Renee DiResta is the technical research manager at the Stanford Internet Observatory and a Mozilla Fellow. Michael McFaul is director of the Freeman Spogli Institute for International Studies and a Hoover fellow at Stanford University. Alex Stamos, a former chief security officer of Facebook, is director of the Stanford Internet Observatory and a visiting scholar at the Hoover Institution.

In 1983, an anonymous letter from an author claiming to be an American scientist appeared in an Indian newspaper, asserting that the HIV virus raging across the world was a bioweapon released by the United States. Over the next several years, similar claims appeared in leftist and alternative newspapers around the world and ended up becoming widely believed among those predisposed to distrust the Reagan administration. As late as 2005, a study showed that 27 percent of African Americans still believed that HIV was created in a government lab.

We now know that these claims were part of a massive Soviet disinformation campaign. And as successful as this operation was, the methods it used look modest and primitive in the age of the Internet. During the 2016 election campaign, Russian intelligence used the same technique, known as “narrative laundering,” to inject its preferred stories into mainstream American media. In the 2016 disinformation operation, Russian intelligence officers and their proxies supercharged their misleading stories with real documents: emails stolen from the Democratic National Committee and Hillary Clinton’s campaign manager. (Roger Stone, who has just been found guilty on charges of lying to Congress and witness tampering, served as a conduit for some of that material.)

Our research, published in a report appearing this week, describes and analyzes the Russian narrative laundering playbook. It is quite possible that these exact techniques will be used again. And why shouldn’t they? We’ve done almost nothing to counter the threat.

At least we know the primary culprit: Russia’s military intelligence agency, the GRU. During the 2016 U.S. presidential election, GRU operatives used WikiLeaks and fake personas (“DC Leaks” and “Guccifer 2.0”) to disseminate the hacked emails, which came to dominate coverage in both traditional and social media. That is yet another lesson that has survived from Soviet days: Narrative laundering is especially effective when the stories are built on real documents.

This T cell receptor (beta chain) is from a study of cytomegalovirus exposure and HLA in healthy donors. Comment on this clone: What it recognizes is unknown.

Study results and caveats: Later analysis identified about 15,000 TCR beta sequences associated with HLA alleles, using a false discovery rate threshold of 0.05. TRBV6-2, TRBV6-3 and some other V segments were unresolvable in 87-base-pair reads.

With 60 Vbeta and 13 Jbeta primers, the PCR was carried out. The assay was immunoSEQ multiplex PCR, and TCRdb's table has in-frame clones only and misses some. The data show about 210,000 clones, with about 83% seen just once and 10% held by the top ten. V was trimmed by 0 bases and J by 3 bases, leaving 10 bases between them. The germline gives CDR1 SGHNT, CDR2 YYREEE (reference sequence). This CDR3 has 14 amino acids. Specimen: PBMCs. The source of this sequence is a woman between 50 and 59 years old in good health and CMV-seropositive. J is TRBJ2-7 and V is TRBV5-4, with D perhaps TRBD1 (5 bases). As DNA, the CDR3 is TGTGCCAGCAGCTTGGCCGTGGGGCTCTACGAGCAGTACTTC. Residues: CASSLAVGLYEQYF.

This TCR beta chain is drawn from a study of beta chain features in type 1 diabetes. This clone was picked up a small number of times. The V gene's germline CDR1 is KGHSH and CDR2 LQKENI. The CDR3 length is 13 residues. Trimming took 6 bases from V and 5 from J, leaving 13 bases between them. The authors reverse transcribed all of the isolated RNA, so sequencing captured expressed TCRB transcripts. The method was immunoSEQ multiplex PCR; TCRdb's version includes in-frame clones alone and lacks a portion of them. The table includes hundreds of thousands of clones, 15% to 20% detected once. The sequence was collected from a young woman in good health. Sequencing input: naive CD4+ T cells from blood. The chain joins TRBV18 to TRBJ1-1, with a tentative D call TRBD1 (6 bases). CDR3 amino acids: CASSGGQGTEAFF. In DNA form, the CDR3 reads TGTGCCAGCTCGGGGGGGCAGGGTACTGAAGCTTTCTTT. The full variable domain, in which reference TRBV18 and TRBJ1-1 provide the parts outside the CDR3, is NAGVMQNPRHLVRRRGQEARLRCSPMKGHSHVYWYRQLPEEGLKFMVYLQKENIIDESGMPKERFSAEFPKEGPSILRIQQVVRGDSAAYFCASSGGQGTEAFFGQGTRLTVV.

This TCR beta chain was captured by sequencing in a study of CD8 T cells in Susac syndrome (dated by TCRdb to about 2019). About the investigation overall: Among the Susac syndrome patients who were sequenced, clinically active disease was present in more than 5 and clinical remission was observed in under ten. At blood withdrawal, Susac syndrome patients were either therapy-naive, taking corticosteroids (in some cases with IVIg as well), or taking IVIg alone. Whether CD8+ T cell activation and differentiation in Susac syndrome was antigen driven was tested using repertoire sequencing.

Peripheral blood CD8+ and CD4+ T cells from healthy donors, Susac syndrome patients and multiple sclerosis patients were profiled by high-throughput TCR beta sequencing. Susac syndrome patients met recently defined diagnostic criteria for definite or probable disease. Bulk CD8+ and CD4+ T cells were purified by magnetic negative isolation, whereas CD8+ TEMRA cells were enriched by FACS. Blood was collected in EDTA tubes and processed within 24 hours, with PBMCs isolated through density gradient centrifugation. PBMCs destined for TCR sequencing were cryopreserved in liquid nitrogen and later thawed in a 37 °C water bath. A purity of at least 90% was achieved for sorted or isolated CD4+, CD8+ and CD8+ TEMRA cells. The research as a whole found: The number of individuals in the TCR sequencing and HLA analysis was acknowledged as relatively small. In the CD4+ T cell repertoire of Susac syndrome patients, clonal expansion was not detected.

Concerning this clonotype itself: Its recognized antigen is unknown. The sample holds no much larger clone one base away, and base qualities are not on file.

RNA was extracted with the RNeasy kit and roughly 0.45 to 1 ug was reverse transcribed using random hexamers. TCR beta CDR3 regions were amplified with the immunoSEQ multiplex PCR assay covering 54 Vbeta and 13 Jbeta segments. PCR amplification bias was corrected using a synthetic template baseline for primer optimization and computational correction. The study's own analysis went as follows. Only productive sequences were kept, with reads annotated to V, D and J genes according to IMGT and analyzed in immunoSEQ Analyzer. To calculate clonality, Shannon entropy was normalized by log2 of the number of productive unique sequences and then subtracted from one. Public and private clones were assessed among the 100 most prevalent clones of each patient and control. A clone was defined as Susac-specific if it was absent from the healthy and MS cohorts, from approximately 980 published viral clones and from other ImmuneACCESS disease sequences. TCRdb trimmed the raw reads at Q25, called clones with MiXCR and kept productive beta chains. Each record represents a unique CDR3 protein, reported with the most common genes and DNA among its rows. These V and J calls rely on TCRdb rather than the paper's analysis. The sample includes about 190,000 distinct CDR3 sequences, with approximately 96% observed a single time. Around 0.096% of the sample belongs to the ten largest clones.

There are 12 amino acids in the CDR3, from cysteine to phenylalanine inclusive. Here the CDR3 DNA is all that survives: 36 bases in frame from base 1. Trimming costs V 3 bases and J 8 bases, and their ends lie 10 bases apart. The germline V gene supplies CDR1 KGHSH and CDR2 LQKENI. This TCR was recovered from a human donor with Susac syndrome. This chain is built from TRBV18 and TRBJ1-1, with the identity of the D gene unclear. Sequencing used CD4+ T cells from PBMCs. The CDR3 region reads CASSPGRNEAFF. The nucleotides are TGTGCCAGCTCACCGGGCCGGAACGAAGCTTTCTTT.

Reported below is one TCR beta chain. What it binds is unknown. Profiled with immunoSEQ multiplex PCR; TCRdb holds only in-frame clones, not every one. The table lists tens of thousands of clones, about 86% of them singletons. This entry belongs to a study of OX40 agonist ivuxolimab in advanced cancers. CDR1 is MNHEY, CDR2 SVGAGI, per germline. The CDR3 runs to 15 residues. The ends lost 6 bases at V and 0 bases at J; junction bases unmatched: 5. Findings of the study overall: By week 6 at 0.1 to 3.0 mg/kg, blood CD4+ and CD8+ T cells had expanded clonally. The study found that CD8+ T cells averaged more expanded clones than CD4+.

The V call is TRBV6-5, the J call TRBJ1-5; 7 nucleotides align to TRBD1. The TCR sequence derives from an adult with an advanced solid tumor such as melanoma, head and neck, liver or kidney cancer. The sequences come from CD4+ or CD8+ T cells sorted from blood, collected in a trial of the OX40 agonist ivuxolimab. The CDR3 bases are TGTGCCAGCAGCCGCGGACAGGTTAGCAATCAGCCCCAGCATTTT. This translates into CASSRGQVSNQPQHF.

Although it is difficult to measure precise effects, the GRU was undoubtedly successful in changing the way Americans were talking about the two candidates at the time. (The WikiLeaks dump was timed to distract from the coverage of Trump’s “Access Hollywood” sexual harassment scandal.) Of the five distinct forms of Russian interference, the “hack and leak” campaign by the GRU, and the subsequent media coverage it inspired, likely had the greatest impact.

As our data set reveals, the Russians are now perfecting these techniques worldwide — mostly to shape public discourse on topics of geostrategic interest to Russia, such as the ongoing Syrian civil war. As described in the report, GRU agents created a variety of false identities such as the Inside Syria Media Center, a nonexistent think tank that successfully pushed pro-Assad and anti-Western narratives. Another GRU-created identity called herself Sophia Mangal, the purported co-editor of the ISMC, who frequently contributed to fringe sites such as and engaged on Medium, Quora and Twitter while hiding behind stolen profile pictures.

The big tech companies have embarked on some reforms in response to Russian mischief-making, such as enhancing advertising transparency and algorithmic down-ranking of divisive political content. But such moves are of little use against intelligence professionals who are willing to conjure up fake media organizations, invent think tanks and support Kremlin-aligned conspiratorial voices. Social media platforms need to devote far more human resources to the task. The tech industry also lacks an official coordinating body to enable collaboration between companies and with democracies; creating an independent organization to do so should be a top priority.

Traditional and social media are intertwined in a manner that makes spotting and stopping the viral spread of propaganda difficult, and there is no easy way to protect ourselves against these sorts of “active measures” while defending our cherished First Amendment rights.

Most of the attention in the battle against foreign disinformation has focused on bots, trolls and other digital actors on social media, but it must also include traditional media organizations. Editors and reporters should consider how they will react to these situations now, rather than improvising reactions to the wave of disinformation we know is on the way. Newsrooms should carefully consider how the volume of their coverage might be manipulated by strategic leaks.

Most importantly, they need to break the cycle of amplifying disinformation by “covering the controversy.” Propaganda professionals such as GRU have a strong track record of inserting wild conspiracy theories and false claims into the media environment; repeating those theories and claims, even to debunk them, gives the propagandists the amplification victory they seek.

Many Americans are counting on journalism to help lead our country out of an age of democratic erosion and fake news. Journalists only can succeed in that mission if they avoid becoming unwitting accomplices of disinformation themselves. We hope that our findings will raise awareness of the threat among media professionals and help them to prepare for adversarial action in 2020.

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